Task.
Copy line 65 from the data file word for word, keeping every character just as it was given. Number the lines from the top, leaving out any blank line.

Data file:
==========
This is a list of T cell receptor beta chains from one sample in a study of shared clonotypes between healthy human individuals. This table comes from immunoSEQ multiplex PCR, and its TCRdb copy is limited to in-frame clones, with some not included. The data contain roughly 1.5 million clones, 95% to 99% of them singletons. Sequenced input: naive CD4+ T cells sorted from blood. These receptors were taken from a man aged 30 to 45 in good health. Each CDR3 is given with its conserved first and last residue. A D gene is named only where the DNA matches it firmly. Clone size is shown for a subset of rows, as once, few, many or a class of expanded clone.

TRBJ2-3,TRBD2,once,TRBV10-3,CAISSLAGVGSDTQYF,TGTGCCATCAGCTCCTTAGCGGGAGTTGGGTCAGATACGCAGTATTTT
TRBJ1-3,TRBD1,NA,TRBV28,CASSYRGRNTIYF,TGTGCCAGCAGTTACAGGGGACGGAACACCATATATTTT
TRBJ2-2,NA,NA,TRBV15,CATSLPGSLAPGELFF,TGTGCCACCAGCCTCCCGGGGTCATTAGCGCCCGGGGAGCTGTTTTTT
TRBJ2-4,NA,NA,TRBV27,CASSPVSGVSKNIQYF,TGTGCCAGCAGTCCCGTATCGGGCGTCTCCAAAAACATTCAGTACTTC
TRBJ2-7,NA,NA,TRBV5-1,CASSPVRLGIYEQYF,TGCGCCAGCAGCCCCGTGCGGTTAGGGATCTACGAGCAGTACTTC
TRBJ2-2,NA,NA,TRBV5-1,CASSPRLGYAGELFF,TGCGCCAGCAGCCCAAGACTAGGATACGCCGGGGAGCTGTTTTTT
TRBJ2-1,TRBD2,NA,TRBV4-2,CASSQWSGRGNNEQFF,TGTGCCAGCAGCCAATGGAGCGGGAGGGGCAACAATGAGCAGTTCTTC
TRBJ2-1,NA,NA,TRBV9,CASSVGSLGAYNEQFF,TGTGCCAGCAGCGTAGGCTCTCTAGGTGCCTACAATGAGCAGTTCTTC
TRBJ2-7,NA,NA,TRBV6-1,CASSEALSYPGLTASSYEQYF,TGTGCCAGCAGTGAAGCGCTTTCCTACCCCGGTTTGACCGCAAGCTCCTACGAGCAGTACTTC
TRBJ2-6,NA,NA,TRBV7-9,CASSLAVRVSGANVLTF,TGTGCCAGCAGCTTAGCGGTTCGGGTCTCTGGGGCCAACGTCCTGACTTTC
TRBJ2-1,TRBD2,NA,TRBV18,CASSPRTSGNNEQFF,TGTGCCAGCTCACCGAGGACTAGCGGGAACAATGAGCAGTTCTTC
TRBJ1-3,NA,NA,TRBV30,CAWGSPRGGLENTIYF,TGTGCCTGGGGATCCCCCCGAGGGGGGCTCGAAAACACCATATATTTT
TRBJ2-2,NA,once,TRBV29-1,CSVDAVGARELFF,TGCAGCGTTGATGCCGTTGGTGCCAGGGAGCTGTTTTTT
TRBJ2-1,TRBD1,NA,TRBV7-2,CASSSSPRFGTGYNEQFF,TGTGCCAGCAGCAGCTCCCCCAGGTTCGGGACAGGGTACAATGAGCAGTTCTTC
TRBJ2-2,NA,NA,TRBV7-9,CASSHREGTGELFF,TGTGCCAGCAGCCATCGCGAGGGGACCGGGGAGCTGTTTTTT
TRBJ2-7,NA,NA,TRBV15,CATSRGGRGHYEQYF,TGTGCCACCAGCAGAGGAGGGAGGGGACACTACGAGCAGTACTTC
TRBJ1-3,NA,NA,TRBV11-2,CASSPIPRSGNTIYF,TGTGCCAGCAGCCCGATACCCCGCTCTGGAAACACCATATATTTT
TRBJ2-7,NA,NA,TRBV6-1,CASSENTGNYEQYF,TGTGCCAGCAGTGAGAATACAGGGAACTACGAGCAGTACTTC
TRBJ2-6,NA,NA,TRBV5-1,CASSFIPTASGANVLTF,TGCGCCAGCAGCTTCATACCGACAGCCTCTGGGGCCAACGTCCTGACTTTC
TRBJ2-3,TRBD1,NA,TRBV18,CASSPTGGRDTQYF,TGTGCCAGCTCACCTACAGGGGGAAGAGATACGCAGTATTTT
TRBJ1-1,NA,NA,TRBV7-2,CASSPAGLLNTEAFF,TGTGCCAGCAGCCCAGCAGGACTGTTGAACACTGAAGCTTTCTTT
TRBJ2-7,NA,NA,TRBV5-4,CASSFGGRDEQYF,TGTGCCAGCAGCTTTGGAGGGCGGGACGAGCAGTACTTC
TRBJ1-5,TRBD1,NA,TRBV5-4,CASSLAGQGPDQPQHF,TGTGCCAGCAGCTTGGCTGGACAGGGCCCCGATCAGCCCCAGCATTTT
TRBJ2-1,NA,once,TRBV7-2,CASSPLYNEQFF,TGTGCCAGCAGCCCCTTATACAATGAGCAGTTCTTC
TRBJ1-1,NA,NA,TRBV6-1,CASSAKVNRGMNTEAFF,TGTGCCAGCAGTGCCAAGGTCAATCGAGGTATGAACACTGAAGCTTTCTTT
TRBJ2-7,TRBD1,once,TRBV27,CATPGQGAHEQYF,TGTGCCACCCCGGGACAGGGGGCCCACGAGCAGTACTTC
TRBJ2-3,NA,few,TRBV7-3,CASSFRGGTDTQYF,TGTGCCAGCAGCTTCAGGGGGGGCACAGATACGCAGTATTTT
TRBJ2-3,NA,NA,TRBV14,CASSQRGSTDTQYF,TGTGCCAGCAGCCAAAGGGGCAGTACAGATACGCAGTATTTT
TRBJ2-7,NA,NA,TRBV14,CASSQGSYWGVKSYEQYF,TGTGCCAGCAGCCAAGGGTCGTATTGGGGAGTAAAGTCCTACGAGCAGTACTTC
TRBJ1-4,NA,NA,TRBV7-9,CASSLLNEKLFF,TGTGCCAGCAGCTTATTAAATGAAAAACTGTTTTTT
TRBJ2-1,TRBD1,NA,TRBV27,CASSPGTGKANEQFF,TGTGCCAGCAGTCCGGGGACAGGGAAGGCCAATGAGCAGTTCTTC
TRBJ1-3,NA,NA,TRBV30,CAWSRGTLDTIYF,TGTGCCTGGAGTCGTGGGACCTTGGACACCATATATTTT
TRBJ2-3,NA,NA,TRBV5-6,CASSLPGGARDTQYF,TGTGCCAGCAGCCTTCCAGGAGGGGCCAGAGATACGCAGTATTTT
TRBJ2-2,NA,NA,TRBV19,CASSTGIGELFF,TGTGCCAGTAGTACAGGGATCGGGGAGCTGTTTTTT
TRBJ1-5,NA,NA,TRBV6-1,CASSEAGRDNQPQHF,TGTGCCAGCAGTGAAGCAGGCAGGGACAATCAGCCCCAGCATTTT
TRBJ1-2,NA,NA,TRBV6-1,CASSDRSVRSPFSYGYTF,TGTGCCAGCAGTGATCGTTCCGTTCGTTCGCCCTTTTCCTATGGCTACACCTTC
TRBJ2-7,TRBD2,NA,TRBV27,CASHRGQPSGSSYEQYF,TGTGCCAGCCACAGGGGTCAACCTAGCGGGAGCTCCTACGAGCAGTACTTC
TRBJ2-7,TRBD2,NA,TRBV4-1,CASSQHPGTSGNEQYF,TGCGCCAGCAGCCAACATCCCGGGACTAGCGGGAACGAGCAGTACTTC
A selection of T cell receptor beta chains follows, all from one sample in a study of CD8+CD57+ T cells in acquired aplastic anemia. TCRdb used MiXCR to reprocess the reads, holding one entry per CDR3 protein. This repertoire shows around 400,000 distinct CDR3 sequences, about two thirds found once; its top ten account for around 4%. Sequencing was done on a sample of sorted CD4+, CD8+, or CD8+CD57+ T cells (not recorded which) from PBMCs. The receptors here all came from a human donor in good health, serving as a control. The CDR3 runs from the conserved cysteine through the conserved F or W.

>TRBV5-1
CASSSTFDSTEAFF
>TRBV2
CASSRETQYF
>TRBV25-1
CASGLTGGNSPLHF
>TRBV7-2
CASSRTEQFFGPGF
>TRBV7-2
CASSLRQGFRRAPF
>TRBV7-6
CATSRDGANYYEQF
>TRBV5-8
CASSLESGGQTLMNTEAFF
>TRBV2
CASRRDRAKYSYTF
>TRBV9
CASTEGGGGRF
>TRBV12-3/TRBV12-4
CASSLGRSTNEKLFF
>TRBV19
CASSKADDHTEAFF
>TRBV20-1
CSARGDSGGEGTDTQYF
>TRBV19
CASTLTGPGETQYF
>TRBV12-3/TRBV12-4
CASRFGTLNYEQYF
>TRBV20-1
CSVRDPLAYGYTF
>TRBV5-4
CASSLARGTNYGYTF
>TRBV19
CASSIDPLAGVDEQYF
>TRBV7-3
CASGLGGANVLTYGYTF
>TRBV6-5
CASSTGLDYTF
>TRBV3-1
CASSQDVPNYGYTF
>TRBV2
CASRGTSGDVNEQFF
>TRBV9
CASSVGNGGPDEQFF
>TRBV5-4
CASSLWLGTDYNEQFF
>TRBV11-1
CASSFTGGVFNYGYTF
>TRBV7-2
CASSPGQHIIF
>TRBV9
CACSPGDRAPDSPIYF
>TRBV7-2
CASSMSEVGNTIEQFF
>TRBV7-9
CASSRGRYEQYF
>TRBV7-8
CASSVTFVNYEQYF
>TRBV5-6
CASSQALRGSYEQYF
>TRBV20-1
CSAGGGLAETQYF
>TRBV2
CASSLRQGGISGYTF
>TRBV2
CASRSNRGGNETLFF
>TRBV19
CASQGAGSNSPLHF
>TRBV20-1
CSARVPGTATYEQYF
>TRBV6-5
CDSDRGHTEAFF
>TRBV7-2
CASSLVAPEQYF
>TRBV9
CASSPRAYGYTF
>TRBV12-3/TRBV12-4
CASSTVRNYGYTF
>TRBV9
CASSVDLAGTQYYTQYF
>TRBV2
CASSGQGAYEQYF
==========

>TRBV19